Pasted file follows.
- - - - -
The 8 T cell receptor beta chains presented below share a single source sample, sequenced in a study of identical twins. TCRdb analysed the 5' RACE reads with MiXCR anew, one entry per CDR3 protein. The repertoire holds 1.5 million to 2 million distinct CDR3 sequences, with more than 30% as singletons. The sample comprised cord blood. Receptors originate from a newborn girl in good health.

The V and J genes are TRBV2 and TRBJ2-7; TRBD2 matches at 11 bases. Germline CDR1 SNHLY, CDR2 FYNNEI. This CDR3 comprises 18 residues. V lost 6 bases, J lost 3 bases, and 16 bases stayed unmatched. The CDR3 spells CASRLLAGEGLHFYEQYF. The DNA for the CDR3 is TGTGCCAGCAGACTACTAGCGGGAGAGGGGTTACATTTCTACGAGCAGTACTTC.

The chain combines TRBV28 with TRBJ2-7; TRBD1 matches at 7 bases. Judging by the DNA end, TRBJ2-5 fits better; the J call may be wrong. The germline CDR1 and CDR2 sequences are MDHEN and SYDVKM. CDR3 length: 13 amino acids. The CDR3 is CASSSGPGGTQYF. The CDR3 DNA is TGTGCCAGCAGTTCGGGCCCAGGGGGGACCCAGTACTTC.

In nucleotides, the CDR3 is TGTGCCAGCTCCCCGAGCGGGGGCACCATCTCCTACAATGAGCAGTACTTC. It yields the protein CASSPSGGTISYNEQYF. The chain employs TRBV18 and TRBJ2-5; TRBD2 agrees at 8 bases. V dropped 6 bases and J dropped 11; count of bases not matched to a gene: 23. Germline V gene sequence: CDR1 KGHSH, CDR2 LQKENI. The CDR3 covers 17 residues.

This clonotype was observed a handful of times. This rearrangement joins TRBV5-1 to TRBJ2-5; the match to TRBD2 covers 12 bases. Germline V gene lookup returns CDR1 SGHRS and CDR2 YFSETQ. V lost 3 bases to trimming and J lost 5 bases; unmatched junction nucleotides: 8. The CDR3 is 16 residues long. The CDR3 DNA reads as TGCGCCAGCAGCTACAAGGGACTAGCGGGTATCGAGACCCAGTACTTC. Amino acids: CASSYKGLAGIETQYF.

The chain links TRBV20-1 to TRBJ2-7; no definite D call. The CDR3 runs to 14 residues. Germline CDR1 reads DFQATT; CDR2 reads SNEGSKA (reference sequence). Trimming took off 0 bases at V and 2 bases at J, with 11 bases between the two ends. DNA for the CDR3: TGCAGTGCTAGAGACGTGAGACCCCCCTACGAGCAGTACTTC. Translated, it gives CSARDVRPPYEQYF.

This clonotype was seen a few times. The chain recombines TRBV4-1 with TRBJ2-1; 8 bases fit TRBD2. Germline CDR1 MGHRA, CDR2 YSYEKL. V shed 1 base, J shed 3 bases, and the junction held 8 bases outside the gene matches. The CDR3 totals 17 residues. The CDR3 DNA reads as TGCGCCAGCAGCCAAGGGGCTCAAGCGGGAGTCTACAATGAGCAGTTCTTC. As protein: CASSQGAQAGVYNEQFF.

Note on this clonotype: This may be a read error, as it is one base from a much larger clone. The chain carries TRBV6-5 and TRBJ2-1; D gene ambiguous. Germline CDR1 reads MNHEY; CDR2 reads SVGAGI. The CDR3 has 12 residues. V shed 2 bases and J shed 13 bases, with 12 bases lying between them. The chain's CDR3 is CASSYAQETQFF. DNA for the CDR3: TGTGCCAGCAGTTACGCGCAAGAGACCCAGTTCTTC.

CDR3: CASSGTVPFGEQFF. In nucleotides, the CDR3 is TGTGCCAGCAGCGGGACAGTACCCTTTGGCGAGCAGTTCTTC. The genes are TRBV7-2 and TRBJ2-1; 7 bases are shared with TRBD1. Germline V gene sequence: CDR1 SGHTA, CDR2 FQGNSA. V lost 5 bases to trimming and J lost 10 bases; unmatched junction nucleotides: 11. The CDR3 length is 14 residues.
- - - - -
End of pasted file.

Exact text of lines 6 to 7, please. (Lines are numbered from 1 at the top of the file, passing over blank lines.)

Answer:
The chain links TRBV20-1 to TRBJ2-7; no definite D call. The CDR3 runs to 14 residues. Germline CDR1 reads DFQATT; CDR2 reads SNEGSKA (reference sequence). Trimming took off 0 bases at V and 2 bases at J, with 11 bases between the two ends. DNA for the CDR3: TGCAGTGCTAGAGACGTGAGACCCCCCTACGAGCAGTACTTC. Translated, it gives CSARDVRPPYEQYF.

This clonotype was seen a few times. The chain recombines TRBV4-1 with TRBJ2-1; 8 bases fit TRBD2. Germline CDR1 MGHRA, CDR2 YSYEKL. V shed 1 base, J shed 3 bases, and the junction held 8 bases outside the gene matches. The CDR3 totals 17 residues. The CDR3 DNA reads as TGCGCCAGCAGCCAAGGGGCTCAAGCGGGAGTCTACAATGAGCAGTTCTTC. As protein: CASSQGAQAGVYNEQFF.